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Females commonly have iron deficiencies that leads to perioperative anemia. Since anemia is more common in females, they are more likely to experience higher transfusion rates, according to a new study.
Females with perioperative anemia experience higher transfusion rates than their male peers, according to a new study.
Because of iron deficiencies, females are more likely to have anemia to begin with. Blood requires iron to carry oxygen through the body, but when women lose a lot of blood on their period, they also lose iron. Pregnancy and childbirth can also lead to iron deficiencies.2 Taking iron supplements and food with iron like dark-green leafy vegetables, iron-fortified cereals or bread, brown rice, pulses and beans, nuts and seeds, meat, fish, and tofu, eggs, and dried fruit like dried apricots, prunes, and raisins can help fight iron deficiencies.2
As for iron deficiency anemia, this is when a lack of iron results in a reduction of red blood cells. Iron is what produces red blood cells, and if you lack iron, your body will receive less oxygen than normal. Iron deficiency anemia marks as the most common type of anemia, although other types of anemia can be caused by the lack of vitamin E or folate in the body.
A team of investigators led by by Sumedha Arya, MD, a hematologist and transfusion fellow at the University of Toronto, and colleagues conducted a retrospective study of the Ontario Transfusion Coordinators Network (ONTraC) database from 2018 – 2022 to see if the level of transfusion rates varied by sex.
“By optimizing erythropoiesis, patient blood management (PBM) programs can reduce transfusions, lower mortality, and provide cost-effective care,” the investigators wrote.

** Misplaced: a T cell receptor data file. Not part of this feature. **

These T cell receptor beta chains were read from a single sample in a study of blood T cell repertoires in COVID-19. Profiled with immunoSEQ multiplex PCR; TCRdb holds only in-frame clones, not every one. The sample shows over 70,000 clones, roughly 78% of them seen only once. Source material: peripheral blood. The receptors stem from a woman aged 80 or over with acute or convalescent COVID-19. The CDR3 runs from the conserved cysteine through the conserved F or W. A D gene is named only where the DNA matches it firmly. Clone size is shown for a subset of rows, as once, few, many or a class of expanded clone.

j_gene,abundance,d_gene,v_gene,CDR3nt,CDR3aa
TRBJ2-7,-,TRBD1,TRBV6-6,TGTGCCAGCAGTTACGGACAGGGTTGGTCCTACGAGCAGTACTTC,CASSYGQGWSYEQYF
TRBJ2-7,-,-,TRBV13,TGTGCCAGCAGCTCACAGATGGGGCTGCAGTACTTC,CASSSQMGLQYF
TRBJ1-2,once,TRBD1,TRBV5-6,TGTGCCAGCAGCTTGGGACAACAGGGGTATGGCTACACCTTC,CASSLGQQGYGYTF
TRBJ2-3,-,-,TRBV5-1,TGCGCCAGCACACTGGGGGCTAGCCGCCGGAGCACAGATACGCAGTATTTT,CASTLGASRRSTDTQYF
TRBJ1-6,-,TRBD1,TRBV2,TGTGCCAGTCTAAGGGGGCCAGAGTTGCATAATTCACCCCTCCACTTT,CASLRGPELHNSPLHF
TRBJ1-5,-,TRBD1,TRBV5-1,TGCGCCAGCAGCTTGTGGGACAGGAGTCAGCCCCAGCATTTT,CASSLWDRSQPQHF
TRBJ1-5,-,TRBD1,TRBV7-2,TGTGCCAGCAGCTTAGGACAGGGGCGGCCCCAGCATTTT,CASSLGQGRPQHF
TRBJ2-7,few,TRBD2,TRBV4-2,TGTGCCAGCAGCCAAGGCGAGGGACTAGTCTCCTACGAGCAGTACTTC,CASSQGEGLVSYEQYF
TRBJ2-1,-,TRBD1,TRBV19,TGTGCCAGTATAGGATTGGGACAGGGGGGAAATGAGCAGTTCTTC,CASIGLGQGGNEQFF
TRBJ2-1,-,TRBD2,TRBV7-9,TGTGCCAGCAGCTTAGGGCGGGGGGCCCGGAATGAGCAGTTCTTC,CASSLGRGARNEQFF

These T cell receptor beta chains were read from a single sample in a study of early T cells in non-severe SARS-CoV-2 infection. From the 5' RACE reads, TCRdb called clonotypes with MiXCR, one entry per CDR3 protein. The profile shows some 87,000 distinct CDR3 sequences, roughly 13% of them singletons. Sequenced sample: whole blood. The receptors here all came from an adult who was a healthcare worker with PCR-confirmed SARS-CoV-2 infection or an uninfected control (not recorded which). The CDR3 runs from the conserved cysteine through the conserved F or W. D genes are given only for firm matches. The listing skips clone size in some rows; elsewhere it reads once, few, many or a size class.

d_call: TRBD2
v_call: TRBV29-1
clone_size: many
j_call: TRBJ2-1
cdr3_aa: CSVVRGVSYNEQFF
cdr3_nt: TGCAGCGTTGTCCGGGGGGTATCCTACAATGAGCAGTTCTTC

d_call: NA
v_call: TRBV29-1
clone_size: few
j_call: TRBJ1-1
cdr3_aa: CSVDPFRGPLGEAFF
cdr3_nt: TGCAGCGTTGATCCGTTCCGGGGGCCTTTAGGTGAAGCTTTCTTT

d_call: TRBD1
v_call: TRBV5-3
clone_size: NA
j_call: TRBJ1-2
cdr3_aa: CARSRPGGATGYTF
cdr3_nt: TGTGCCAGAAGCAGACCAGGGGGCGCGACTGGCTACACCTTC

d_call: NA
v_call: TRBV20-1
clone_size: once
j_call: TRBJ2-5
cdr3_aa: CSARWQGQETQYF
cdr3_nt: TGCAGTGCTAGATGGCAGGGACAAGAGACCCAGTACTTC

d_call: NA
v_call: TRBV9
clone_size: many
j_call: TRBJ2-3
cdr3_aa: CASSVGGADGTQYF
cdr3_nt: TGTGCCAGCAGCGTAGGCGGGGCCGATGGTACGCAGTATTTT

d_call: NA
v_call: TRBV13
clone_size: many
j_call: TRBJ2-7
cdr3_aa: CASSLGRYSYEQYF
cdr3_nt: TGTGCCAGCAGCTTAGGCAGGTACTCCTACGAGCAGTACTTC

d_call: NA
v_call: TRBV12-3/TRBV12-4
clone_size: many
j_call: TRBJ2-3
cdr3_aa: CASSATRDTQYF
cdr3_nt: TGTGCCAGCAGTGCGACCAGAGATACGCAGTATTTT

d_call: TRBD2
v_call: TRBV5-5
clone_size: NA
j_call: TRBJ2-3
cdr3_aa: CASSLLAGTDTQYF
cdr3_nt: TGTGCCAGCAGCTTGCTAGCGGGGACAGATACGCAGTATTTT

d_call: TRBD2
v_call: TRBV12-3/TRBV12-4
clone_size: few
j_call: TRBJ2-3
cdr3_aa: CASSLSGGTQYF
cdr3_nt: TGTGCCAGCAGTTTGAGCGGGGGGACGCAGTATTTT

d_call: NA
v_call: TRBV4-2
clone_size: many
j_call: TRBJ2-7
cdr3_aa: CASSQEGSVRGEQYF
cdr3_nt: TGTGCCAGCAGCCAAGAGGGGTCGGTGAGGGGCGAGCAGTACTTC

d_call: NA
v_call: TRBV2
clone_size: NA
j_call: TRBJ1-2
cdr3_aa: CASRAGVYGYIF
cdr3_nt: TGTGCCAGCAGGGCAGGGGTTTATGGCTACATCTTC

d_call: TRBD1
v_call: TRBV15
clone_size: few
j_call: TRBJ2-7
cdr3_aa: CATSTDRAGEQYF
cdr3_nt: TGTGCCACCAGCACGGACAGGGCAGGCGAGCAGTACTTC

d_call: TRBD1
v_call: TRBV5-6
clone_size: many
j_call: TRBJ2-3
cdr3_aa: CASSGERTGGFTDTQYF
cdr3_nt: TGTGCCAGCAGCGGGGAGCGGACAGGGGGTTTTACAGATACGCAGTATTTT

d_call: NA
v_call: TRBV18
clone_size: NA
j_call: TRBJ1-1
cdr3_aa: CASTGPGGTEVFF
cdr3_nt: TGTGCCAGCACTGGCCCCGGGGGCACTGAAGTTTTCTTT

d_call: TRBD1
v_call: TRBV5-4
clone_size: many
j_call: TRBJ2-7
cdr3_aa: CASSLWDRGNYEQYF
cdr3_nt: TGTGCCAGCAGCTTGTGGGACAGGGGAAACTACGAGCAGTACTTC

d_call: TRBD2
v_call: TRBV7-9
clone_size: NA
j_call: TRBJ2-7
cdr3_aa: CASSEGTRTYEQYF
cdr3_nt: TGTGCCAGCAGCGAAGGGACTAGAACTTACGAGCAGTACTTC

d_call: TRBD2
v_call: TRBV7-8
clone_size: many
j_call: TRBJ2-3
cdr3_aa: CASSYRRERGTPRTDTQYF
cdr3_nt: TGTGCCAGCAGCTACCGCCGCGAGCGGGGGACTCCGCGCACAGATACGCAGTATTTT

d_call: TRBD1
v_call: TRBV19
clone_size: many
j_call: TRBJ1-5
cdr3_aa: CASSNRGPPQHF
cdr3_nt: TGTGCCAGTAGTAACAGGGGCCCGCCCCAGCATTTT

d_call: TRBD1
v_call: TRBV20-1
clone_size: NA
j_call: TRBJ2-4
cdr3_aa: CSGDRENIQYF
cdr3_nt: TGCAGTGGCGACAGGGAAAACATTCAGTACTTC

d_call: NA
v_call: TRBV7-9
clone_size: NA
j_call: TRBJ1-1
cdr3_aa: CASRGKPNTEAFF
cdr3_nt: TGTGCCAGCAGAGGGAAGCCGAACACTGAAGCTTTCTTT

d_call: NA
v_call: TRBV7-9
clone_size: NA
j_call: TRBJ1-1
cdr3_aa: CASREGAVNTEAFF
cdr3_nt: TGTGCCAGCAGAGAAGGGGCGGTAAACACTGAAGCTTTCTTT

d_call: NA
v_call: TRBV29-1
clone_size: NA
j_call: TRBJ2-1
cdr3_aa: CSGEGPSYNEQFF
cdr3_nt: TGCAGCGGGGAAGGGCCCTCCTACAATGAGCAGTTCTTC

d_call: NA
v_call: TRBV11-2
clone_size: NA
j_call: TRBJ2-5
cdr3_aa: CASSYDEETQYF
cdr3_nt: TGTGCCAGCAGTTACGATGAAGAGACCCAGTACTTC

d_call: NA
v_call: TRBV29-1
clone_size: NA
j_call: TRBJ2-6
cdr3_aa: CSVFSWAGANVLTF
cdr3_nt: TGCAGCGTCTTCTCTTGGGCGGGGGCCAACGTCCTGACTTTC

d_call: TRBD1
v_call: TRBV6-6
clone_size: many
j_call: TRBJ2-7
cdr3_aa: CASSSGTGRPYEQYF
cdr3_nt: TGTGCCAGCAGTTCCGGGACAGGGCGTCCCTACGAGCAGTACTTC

ONTraC complied data from 25 Ontario hospitals and kept track of Ontario’s provincial blood use, which was about 400,000 units per year. The data included 17,700 patients, and nearly half (47%) of the patients in the database were female (n = 8376). The study defined anemia as hemoglobin (Hb) <130 g/L, even though the level of anemia can differ by sex.
The investigators collected data on 60 consecutive patients per year at each hospital site. Patients could be going through elective isolated coronary artery bypass graft surgery (CABG), open heart valve replacement, CABG plus valve replacement, single knee arthroplasty, and single hip arthroplasty.
Over half (68%) of the procedures were knee and hip arthroplasties. Throughout the years, females tended to have a significantly lower preoperative, nadir, and discharge Hb than males. Arya and colleagues also found females’ transfusion rates were significantly higher, especially in cardiac surgery. The transfusion rates were consistent over the years, and thus COVID-19 did not affect the numbers.
The team noted that the study did not fully address that females experience greater perioperative anemia because of iron deficiency.
“Given the well described adverse effects of perioperative anemia and transfusion on morbidity and mortality, this highlights an area of health inequity that warrants further attention,” the investigators wrote.
The study’s findings mirrored the findings of a 2016 cohort study that which primarily examined gender disparities in red blood cell transfusion. The investigators in the prior trial found that the absolute red blood cells (RBC) loss was lower in women than in men in all surgical categories, but the RBC loss was higher in women then in men in the CABG surgery (52.8% vs 47.8%, P <.0001).3
“The prevalence of preoperative anemia in the present study was similar in both genders, so this factor cannot explain the higher transfusion rates in women,” the investigators of the earlier study wrote. “The fact that the prevalence of anemia among women was similar to that among men might be attributable to the higher age of the patients included in the study, because the higher prevalence of low hemoglobin values observed in younger women disappears with increasing age.”